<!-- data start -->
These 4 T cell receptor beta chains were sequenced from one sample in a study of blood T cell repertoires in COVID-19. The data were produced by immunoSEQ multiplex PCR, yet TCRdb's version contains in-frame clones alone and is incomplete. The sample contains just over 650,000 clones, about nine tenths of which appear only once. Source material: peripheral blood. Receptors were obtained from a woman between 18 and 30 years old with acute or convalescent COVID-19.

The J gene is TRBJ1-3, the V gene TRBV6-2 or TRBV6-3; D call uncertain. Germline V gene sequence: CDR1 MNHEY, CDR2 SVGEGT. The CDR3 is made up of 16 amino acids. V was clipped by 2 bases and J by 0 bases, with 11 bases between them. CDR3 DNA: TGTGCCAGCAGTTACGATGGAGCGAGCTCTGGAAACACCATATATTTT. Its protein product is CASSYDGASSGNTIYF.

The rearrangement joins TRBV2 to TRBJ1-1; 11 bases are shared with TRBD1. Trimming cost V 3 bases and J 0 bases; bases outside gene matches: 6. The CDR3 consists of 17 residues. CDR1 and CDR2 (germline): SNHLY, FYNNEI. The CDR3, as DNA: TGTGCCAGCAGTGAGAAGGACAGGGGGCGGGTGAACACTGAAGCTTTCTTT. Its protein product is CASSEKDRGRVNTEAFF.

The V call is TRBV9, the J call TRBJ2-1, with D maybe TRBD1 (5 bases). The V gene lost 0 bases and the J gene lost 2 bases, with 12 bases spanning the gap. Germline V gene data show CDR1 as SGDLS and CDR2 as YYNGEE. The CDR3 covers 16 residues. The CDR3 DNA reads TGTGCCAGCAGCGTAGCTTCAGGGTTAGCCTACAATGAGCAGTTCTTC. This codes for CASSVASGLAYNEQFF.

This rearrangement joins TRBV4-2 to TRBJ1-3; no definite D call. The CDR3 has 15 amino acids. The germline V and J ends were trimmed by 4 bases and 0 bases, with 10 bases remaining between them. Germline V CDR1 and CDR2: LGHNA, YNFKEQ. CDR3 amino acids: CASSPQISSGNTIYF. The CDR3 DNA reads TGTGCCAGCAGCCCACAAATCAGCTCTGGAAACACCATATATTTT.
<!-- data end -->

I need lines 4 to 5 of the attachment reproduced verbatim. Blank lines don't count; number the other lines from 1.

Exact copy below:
The V call is TRBV9, the J call TRBJ2-1, with D maybe TRBD1 (5 bases). The V gene lost 0 bases and the J gene lost 2 bases, with 12 bases spanning the gap. Germline V gene data show CDR1 as SGDLS and CDR2 as YYNGEE. The CDR3 covers 16 residues. The CDR3 DNA reads TGTGCCAGCAGCGTAGCTTCAGGGTTAGCCTACAATGAGCAGTTCTTC. This codes for CASSVASGLAYNEQFF.

This rearrangement joins TRBV4-2 to TRBJ1-3; no definite D call. The CDR3 has 15 amino acids. The germline V and J ends were trimmed by 4 bases and 0 bases, with 10 bases remaining between them. Germline V CDR1 and CDR2: LGHNA, YNFKEQ. CDR3 amino acids: CASSPQISSGNTIYF. The CDR3 DNA reads TGTGCCAGCAGCCCACAAATCAGCTCTGGAAACACCATATATTTT.